Kenneth O'Brien's partner claims murder accused told her 'if you are reporting him missing, don't mention my name', court hears
KENNETH O'Brien's partner has claimed that murder accused Paul Wells told her: "if you are reporting him missing, don't mention my name to the police," the Central Criminal Court has heard.
Mr Wells, who a jury heard described as a republican and an "IRA man", allegedly said this to Mr O'Brien's partner Eimear Dunne when she was trying to find out what had happened to hm.
Mr O'Brien's torso had already been found in a suitcase in the Grand Canal when they had the conversation, but had not yet been identified.
Earlier today Ms Dunne told the court that she "collapsed" on the floor of her home after she was told her partner was having an affair by the man accused of murdering him.
Eimear Dunne told a jury she was “up the walls” when Mr Wells told her Mr O’Brien, who had gone missing, was seeing someone else.
She had just been sent a text, claiming to be from Mr O’Brien, saying he was leaving her.
Ms Dunne was giving evidence at Mr Wells' trial today.
The accused, of Barnamore Park, Finglas has pleaded not guilty to murdering Mr O’Brien (33) at that address between January 15 and 16, 2016.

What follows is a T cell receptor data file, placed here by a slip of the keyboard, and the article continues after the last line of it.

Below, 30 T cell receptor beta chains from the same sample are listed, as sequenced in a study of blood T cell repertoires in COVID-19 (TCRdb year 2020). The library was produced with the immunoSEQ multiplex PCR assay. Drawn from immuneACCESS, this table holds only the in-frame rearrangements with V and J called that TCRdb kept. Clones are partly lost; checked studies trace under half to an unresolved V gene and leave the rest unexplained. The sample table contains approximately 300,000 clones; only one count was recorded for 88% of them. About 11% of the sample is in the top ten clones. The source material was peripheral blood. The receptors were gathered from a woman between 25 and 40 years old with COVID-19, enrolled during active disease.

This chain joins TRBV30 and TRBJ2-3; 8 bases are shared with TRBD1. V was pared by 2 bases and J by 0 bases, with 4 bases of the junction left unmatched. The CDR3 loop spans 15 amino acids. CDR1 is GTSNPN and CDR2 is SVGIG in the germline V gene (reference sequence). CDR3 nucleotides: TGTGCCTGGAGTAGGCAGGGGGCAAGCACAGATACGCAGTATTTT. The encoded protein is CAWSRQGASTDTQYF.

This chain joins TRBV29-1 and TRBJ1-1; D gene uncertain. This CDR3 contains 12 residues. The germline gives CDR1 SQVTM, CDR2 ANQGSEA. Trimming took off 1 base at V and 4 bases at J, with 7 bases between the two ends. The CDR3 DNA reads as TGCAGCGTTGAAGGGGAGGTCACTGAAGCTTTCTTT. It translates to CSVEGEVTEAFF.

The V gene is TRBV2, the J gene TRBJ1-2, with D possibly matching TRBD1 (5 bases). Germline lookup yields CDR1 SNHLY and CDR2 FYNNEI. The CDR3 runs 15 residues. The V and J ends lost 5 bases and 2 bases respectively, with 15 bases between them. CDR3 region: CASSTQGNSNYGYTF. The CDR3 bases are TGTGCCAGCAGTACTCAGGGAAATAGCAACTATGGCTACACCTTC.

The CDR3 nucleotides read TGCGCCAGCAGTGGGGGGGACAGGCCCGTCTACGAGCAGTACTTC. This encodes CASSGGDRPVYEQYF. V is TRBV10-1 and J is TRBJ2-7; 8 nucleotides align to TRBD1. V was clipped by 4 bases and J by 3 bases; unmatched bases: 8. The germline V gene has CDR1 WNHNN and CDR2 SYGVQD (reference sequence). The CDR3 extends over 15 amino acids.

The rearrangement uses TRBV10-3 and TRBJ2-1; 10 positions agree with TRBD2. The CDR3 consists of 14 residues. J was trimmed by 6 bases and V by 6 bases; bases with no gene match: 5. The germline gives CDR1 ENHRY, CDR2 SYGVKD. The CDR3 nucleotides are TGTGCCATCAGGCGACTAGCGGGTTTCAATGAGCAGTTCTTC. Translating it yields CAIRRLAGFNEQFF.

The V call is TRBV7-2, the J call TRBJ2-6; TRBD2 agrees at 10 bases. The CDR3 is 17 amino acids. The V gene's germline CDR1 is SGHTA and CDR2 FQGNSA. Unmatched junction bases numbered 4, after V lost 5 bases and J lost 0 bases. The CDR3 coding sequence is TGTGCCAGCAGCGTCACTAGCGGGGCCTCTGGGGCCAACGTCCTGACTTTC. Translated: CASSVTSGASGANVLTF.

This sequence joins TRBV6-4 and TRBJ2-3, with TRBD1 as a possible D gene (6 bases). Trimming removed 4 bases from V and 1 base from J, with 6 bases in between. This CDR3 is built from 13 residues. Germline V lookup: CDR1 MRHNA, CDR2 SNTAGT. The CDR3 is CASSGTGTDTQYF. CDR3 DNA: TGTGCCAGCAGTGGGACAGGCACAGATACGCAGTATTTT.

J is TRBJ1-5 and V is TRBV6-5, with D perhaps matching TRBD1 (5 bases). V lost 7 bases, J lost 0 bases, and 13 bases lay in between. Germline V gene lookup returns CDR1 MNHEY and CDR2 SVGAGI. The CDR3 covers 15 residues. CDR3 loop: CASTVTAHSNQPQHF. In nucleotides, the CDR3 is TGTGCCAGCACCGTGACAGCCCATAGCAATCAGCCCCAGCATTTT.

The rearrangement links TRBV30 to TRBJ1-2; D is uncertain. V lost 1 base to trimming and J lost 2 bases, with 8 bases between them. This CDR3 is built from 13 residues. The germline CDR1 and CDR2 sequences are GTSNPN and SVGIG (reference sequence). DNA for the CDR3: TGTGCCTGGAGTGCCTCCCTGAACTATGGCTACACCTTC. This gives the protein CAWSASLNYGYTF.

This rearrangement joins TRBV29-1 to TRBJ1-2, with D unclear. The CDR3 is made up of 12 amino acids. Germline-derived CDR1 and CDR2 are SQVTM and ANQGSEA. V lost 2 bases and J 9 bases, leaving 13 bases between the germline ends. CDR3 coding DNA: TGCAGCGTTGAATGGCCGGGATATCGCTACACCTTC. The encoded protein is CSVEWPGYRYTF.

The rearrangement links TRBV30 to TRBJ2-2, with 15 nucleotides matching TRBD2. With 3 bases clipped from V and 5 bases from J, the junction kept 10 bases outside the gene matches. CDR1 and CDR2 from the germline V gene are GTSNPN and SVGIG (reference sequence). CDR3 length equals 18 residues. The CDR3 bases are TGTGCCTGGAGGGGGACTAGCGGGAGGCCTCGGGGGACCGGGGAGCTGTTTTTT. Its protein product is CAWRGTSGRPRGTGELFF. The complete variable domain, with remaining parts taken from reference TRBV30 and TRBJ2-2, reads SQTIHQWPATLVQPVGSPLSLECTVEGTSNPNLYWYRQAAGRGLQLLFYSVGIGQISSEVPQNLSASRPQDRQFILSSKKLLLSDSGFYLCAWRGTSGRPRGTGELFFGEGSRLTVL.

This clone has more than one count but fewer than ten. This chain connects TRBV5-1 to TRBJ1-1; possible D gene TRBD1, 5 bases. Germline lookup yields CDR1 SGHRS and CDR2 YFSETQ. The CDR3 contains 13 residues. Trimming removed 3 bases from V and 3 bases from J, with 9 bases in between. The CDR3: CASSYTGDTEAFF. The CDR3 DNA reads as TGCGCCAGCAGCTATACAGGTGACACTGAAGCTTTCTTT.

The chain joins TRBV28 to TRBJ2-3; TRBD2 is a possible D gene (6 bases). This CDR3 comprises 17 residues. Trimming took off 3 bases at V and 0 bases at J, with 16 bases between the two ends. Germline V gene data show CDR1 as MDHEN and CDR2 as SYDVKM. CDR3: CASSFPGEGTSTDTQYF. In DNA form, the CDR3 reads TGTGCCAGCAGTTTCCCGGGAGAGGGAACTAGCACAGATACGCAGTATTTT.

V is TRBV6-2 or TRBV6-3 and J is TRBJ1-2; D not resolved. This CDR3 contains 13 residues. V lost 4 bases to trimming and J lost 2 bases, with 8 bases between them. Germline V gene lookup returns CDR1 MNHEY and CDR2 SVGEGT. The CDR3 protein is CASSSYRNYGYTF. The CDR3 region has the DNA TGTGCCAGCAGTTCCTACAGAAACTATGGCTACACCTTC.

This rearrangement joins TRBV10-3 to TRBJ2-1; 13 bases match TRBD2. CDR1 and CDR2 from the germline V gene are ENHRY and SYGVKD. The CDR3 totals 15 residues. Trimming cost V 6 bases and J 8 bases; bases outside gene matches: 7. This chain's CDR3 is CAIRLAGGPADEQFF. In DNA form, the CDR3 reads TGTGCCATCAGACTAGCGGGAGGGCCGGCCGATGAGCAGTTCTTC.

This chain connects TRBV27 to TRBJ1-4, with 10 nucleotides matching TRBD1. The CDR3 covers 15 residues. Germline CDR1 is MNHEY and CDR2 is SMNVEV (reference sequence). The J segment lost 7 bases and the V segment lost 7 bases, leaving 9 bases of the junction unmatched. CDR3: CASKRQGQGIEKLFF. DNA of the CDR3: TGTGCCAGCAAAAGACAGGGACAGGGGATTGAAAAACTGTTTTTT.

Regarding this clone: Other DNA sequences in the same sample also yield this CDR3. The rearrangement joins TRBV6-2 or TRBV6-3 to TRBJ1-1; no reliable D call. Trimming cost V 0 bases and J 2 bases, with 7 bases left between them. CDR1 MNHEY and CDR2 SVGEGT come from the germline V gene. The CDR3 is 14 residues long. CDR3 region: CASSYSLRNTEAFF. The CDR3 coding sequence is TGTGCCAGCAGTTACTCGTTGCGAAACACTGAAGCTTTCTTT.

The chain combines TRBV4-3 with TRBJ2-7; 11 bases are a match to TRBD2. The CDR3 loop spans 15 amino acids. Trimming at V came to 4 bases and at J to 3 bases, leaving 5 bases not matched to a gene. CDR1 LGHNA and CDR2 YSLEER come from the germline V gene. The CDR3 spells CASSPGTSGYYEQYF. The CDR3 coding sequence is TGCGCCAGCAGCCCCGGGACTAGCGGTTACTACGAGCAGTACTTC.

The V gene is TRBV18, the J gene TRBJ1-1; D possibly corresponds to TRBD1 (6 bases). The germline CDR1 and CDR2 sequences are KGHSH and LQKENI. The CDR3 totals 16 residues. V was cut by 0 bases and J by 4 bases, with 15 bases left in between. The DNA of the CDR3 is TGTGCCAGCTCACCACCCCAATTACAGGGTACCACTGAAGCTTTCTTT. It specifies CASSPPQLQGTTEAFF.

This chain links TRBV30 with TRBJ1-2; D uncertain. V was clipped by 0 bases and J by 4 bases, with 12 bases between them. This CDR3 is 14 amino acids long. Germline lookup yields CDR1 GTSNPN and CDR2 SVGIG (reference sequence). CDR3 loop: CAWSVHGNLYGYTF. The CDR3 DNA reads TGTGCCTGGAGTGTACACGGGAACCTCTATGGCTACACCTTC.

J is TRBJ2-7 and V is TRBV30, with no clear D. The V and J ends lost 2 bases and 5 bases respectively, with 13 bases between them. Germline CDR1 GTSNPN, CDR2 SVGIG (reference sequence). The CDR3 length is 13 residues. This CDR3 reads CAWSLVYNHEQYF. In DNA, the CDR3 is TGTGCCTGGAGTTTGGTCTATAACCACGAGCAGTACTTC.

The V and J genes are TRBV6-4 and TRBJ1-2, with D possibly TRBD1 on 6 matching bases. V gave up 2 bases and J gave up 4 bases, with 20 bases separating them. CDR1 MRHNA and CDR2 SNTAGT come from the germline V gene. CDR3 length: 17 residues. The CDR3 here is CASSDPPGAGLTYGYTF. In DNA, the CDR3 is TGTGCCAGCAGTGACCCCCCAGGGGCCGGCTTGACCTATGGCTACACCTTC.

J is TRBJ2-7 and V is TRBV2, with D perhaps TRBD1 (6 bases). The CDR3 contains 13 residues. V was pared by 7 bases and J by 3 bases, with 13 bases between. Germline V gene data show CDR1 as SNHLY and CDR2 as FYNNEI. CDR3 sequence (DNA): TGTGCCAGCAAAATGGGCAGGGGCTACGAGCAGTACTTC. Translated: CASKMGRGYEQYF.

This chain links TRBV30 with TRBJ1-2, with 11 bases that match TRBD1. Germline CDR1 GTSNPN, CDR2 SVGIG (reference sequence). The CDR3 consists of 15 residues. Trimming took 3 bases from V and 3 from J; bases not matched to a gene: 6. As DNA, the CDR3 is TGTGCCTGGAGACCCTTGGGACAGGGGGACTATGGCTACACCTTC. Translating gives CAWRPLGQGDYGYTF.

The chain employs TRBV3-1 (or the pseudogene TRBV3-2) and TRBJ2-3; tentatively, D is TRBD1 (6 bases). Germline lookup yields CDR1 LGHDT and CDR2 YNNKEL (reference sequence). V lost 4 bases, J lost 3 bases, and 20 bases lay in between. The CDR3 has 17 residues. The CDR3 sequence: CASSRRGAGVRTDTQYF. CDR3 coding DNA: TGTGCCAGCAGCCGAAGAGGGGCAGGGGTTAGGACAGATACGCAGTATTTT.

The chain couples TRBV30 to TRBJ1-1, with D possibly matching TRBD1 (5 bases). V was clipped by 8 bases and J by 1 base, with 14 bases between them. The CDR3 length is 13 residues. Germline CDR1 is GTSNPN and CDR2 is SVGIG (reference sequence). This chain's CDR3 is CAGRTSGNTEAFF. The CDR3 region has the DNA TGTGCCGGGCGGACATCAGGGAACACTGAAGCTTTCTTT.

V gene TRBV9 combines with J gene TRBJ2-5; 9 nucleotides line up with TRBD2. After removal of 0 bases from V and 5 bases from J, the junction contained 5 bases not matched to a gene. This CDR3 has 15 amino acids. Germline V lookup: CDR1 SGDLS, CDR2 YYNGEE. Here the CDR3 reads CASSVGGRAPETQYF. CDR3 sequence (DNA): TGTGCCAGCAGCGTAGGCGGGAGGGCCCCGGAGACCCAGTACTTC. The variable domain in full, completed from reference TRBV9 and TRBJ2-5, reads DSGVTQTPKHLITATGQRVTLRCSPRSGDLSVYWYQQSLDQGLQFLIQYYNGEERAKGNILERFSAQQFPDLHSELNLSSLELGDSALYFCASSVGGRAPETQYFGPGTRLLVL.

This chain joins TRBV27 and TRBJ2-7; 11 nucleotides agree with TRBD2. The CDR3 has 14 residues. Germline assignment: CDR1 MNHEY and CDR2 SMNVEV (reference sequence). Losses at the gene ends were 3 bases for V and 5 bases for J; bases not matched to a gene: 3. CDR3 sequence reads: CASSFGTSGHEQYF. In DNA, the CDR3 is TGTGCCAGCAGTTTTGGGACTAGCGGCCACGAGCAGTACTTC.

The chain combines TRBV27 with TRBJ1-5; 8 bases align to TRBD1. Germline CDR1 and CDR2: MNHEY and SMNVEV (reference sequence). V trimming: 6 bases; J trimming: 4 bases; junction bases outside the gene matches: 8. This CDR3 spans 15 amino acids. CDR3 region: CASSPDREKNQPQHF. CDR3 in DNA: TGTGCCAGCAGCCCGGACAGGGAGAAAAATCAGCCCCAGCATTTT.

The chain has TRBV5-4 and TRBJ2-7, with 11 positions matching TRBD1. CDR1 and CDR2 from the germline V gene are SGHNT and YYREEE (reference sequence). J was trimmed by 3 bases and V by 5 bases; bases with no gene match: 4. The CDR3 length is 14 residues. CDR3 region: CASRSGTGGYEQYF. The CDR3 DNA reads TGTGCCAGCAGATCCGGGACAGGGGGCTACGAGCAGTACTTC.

Mr Wells (50) admitted to gardai that he shot him dead but said it happened when they struggled during a row after Mr O’Brien turned up at his home with a gun.
Mr O’Brien had wanted to have his own partner Ms Dunne murdered and Mr Wells refused to kill her, the accused maintained.
He said he “panicked” and dismembered Mr O’Brien’s remains, which were later found in a suitcase and shopping bags in the Grand Canal in Co Kildare.
Ms Dunne told the court today she had been in a relationship with Mr O’Brien “for a long time” - since she was 16, and they bought their Lealand Road, Clondalkin home together.
Mr O’Brien, a JCB driver and car mechanic, had always been a very hard worker. She said she knew two people he worked with, who she named.
They rented a yard in Ardclough, Co Kildare, and they used to fix and service cars, she said.
Mr Dunne and Mr O’Brien’s son Charlie was born in 2011. She agreed with prosecutor Sean Gillane that her relationship with Mr O’Brien had had ups and downs “like everyone”.
In 2010, she found out Mr O’Brien was seeing someone else and confronted him and “the other party.”
“I had a feeling and I went on my feeling,” she told the court.
After that, she had their son and things got “10 times better”. Mr O’Brien’s relationship with his son had been “brilliant,” she said.
In 2013, he decided to go to Australia because he “wanted to make enough money to take something off the mortgage,” she said.
When he first went out he struggled to get work and did not like being away from the house or his son. He returned six to seven weeks later but went back to Australia later that year with a “definite job.” He worked in Australia for a company and his boss was a man called John, but she did not recall his surname.
While in Australia, Mr O’Brien returned every Christmas and for his son’s birthday in 2014 and 2015. She went to Australia at one point with their son for 10 or 11 days.